Activating Flinders Peak VK3/VC-030

Today I had between three and four hours to kill between dropping my eldest son at his exam venue at Olympic Park and picking him back up again. Looking at SOTA summits near Melbourne I chose to head south west and activate Flinders Peak, VK3/VC-030 within the You Yangs Regional Park. Marshall VK3MRG and Allen VK3HRA had previously activated this summit so I read their blog posts and had a good idea what I was in for.

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Trail head at car park

I had calculated the time to drive there, climb up and down the hill and drive back and, allowing 30 minutes for activating, it would fit nicely. I posted an alert on sotawatch and the SOTAVK3 Yahoo group advising it would be a short activation and I would be using only 144 MHz SSB or 146 MHz FM.

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Track to the summit

My antenna for the activation would be a halfwave vertical coaxial dipole based on a design by Mark VK3ZR. I have used this antenna a number of times before with good results.

I arrived at The Turntable car park a little after 9 am and was on my way up by 9:10 am. It took me 25 minutes from the car to the peak, stopping a couple of times to admire the view. the track is constructed with about 480 granite steps from bottom to top.

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Viewing platform at summit

Once on top I took some photos of the surrounding valley and, of particular interest, the approaching rain. I estimated the rain was about 30 minutes away which would make for a tight, but achievable, activation. I tied the base of my 9 metre squid pole to part of the viewing platform and pushed the dipole up to full height.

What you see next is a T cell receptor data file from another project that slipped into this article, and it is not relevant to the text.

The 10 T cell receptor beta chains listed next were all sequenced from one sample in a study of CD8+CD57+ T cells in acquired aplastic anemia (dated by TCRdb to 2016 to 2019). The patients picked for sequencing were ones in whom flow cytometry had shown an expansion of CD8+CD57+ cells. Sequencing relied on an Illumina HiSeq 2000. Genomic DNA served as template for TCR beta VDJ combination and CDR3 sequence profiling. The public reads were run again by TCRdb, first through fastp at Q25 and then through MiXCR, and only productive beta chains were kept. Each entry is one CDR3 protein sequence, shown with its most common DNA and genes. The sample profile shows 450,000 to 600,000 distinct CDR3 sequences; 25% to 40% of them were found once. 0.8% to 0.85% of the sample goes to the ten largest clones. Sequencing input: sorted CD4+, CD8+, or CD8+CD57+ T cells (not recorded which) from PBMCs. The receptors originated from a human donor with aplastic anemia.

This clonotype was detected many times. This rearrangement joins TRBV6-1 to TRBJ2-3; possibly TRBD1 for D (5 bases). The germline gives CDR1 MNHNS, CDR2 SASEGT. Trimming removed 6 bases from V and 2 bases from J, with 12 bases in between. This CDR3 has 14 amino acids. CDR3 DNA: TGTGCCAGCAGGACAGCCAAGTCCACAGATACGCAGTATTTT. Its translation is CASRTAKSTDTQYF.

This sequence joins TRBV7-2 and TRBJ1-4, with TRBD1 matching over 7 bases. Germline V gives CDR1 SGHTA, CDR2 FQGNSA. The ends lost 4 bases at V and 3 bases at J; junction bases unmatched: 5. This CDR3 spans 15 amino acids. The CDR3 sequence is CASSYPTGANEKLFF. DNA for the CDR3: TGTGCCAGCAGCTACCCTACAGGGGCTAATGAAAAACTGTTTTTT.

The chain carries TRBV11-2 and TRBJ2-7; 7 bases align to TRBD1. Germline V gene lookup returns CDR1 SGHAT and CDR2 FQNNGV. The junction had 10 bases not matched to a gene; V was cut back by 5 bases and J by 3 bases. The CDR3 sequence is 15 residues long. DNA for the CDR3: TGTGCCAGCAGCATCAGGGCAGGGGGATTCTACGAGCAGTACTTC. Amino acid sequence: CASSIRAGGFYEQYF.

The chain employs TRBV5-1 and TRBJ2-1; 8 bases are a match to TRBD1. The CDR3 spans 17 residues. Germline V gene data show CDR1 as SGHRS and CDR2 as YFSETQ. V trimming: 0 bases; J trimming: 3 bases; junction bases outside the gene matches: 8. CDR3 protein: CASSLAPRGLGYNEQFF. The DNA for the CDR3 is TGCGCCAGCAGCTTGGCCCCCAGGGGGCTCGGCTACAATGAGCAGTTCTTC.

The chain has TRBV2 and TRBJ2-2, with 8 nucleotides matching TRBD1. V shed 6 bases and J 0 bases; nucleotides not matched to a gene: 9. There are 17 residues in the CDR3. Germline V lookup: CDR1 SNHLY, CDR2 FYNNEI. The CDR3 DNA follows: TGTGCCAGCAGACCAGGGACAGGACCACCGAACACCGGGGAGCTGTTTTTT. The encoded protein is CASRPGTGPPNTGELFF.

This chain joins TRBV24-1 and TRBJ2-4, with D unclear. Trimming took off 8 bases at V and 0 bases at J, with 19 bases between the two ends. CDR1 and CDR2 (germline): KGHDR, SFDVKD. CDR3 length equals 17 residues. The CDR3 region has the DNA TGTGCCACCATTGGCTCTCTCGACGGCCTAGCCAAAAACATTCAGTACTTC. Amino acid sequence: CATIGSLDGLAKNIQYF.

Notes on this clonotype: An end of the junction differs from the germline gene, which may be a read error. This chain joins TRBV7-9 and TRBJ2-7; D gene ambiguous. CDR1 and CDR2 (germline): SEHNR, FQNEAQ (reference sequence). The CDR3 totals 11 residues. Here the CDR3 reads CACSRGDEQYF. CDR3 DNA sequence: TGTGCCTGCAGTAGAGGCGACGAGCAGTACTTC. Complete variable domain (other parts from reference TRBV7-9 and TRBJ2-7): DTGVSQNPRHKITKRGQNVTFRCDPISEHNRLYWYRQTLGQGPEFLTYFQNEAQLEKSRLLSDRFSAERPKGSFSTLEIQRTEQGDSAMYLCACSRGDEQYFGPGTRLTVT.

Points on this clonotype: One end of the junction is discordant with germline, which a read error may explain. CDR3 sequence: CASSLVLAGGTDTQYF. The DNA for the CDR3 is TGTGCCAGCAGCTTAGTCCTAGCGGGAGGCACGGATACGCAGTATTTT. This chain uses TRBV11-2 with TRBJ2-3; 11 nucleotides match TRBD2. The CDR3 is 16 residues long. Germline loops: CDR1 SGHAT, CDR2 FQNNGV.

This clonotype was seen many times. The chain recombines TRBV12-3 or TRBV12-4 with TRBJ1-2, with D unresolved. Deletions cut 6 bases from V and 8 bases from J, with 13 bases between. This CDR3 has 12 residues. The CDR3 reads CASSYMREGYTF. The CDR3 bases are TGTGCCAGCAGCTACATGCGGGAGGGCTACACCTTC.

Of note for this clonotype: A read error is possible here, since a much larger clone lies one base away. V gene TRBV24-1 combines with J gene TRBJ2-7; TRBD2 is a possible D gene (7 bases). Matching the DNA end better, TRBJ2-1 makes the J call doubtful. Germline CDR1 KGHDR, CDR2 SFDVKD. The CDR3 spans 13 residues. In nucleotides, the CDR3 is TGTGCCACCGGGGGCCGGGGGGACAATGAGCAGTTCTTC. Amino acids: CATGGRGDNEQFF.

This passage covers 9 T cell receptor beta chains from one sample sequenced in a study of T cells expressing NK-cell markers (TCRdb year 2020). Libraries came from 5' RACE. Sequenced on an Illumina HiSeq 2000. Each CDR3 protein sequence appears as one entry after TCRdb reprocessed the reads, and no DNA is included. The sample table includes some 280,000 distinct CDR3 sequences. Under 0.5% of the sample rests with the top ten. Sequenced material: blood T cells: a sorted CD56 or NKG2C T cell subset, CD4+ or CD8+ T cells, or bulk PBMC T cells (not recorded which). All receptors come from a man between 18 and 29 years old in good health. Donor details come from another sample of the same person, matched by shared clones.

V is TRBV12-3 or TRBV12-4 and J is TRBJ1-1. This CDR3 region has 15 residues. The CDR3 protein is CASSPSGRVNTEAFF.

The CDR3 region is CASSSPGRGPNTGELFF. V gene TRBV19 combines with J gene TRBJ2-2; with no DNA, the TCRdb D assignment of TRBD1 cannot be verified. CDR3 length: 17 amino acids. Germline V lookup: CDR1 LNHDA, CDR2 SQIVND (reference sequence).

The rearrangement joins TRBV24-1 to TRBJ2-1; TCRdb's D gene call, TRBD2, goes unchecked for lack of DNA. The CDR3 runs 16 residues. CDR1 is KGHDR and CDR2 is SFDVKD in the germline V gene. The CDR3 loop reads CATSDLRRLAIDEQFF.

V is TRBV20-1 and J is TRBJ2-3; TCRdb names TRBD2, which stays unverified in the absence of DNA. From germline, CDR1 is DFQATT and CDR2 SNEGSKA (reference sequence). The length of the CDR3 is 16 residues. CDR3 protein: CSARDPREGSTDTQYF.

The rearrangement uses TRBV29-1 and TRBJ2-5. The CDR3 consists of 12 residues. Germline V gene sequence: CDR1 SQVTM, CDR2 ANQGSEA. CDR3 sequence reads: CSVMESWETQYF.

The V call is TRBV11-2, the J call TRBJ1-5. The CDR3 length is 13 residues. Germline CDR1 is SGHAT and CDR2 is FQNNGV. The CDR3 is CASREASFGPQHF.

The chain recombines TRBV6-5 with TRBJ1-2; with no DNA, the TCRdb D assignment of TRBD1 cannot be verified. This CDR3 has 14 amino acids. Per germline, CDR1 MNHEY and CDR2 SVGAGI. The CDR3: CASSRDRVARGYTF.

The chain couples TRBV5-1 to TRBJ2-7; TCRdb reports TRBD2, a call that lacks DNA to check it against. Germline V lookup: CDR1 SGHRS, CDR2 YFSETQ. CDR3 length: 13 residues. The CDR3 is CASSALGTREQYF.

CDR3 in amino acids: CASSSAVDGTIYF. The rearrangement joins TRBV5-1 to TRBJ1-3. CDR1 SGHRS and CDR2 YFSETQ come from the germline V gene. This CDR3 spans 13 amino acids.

My first call on 146.500 was met with silence. I looked at the FT817 display while transmitting and noticed it was showing HISWR in the display. It was also showing R indicating the rear antenna connector was selected. I changed this setting to the front, where the antenna was connected, and the radio worked much better.

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Incoming storm

I looked back toward the incoming storm and decided there was a good chance I was not going to complete the activation before the rain came so I set out my small tarpaulin under the radio box ready to pull it up over the radio should it start to rain. I also put on my rain jacket. This was a good thing to do as I’d made two QSOs when the rain hit, gently at first but getting heavier quickly. I pulled the tarp up over the radio and my legs and persevered.

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Wet operating position

I made four more QSOs, while sheltering under the tarp, and then decided to end the activation. I switched the radio off, disconnected the antenna cable and closed the box. I placed my logging tablet in a water proof bag and put it under the tarp.

I then sat in my rain coat with my legs and radio under the tarp, but my back pack out in the rain and waited five minutes for the rain to stop. I then packed up, took a few photos and headed back down to the car. On the way down some more rain fell.

Back at the car I changed my wet tee-shirt for a dry one, posted an email to the SOTAVK3 Yahoo group apologising for the very short activation, and headed back to the city. I was about two kilometres away when my son called to say he was ready to be collected. Near perfect timing.73

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